Trek have come out all guns blazing in the hotly contested gravel market, now also catering to gravel racers in addition to adventurers, commuters and leisure riders. Thanks to the new performance-oriented Trek Checkpoint SLR models, expanding the range alongside the new SL and ALR variants. Read on for all the details.
Warning: this article should only be read by people who don’t have trouble deciding. Instead of one new gravel bike, Trek are launching a whole family of new Checkpoint gravel bikes! By reading this, you run the risk of buying not just one but several Checkpoint models. The first generation Checkpoint SL and ALR models have been revised and the new SLR series has been added to the family. The US brand want to offer a suitable bike for every gravel type out there, regardless of whether you’re a die-hard racer, die-hard commuter or fair-weather weekend rider, provided you know which type you are. If you’re not quite sure, then it is high time you check out our interactive buyer’s guide! Don’t worry, this article will still be here when you come back 😉 Below, you’ll find an overview of the various Trek Checkpoint models, listing their similarities and differences.
What do the Checkpoint SLR, SL and ALR models have in common?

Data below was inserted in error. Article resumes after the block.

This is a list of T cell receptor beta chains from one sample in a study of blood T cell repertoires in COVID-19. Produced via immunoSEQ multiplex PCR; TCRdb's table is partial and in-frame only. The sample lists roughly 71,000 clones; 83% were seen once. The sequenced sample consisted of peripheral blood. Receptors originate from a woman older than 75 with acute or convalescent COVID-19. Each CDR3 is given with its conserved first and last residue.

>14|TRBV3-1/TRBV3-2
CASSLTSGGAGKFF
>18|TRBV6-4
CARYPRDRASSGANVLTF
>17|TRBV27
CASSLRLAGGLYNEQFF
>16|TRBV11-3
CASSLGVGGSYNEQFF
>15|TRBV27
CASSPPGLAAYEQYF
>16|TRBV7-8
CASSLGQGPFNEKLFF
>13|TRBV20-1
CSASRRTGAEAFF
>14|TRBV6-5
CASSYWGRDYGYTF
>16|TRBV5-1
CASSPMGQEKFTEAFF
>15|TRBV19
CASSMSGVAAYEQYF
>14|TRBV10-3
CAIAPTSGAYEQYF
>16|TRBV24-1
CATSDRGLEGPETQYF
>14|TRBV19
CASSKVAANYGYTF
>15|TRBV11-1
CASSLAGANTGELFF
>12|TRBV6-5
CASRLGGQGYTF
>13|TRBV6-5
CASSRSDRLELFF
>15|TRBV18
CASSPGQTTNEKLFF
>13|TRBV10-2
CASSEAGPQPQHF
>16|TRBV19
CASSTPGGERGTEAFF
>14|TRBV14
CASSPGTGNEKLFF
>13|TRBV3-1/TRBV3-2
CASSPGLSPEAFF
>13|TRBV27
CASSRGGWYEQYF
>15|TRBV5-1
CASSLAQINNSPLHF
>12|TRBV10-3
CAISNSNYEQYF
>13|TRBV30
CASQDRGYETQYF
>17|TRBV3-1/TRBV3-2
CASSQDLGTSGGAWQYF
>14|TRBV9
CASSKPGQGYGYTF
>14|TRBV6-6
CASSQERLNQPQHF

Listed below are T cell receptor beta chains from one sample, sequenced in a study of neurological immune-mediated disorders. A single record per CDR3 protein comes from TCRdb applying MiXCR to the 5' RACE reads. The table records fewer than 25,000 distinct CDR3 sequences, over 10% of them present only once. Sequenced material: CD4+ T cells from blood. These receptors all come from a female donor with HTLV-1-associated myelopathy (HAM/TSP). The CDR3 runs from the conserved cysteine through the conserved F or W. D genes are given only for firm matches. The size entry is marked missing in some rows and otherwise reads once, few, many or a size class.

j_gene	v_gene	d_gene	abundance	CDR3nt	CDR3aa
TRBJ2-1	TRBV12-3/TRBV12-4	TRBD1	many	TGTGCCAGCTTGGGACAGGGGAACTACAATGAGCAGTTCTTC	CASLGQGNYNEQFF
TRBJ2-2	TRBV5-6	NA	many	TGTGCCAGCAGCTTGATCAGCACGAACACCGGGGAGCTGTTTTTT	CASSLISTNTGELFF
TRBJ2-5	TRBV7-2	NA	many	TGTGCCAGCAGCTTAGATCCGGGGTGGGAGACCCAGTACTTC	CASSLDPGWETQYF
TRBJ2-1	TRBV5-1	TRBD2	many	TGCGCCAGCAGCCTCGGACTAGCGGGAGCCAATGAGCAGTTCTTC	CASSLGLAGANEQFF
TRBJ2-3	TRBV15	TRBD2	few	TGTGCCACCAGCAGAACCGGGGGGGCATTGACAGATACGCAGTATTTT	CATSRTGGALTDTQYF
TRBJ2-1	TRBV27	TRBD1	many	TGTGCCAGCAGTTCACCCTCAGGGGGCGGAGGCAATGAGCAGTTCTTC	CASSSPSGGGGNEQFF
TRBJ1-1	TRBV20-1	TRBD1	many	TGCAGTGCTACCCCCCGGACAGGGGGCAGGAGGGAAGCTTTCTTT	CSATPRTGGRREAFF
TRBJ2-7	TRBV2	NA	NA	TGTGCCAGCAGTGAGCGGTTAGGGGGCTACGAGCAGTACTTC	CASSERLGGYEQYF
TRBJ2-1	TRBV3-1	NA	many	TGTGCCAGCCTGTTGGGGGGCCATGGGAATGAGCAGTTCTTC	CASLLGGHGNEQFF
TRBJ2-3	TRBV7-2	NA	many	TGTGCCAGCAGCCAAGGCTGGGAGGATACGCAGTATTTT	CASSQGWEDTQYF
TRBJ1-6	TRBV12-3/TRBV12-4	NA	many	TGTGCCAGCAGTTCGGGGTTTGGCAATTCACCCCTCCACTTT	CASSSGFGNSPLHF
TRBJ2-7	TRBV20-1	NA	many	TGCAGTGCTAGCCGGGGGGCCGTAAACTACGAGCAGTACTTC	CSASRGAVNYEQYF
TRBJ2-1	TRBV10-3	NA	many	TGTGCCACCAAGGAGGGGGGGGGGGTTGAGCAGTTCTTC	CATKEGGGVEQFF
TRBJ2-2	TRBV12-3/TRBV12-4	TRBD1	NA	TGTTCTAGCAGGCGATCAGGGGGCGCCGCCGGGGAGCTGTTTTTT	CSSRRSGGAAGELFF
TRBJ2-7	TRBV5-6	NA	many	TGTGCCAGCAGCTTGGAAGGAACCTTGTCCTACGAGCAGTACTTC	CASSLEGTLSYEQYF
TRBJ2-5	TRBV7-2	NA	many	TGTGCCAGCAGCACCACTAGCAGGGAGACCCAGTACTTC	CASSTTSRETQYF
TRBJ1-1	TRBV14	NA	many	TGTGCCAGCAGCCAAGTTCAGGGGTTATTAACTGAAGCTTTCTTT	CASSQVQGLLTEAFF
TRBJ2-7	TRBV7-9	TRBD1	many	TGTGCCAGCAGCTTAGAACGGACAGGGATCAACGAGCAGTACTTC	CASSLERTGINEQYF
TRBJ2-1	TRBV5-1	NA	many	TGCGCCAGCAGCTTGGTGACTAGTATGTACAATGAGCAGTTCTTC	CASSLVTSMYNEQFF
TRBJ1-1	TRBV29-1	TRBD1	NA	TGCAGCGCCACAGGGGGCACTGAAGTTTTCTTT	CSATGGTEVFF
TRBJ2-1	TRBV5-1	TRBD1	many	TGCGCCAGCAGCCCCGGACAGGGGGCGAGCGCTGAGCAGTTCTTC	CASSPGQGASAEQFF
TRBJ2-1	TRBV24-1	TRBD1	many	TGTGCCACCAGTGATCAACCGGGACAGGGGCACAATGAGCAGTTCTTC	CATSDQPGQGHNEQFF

Even if all three platforms are based on different frames, they do have some things in common. On the one hand, all new Checkpoint bikes can accommodate up to 700 x 45C or 650 x 54B tires, though the frame was designed for 700C wheels and the stock builds clearly focus on this setup. Another thing they have in common is the geometry, which is identical for all models and Trek describe as new and progressive. The bikes are said to benefit from more speed and agility with consistently stable and composed handling on fast, demanding descents. To achieve this, the reach of each frame size has grown by 2 cm, which is a lot. Trek have also lengthened the chainstays for more stability and composure. To not stretch the riding position too much due to the extended front centre, Trek have developed the new GR Elite handlebars, providing a relatively short reach. According to Trek, the riding position on the new Checkpoint thereby remains unchanged. However, our last gravel bike group test found the position a little too aggressive and unsuitable for long rides. If you want to find out more about the predecessor, you can go straight to the review here.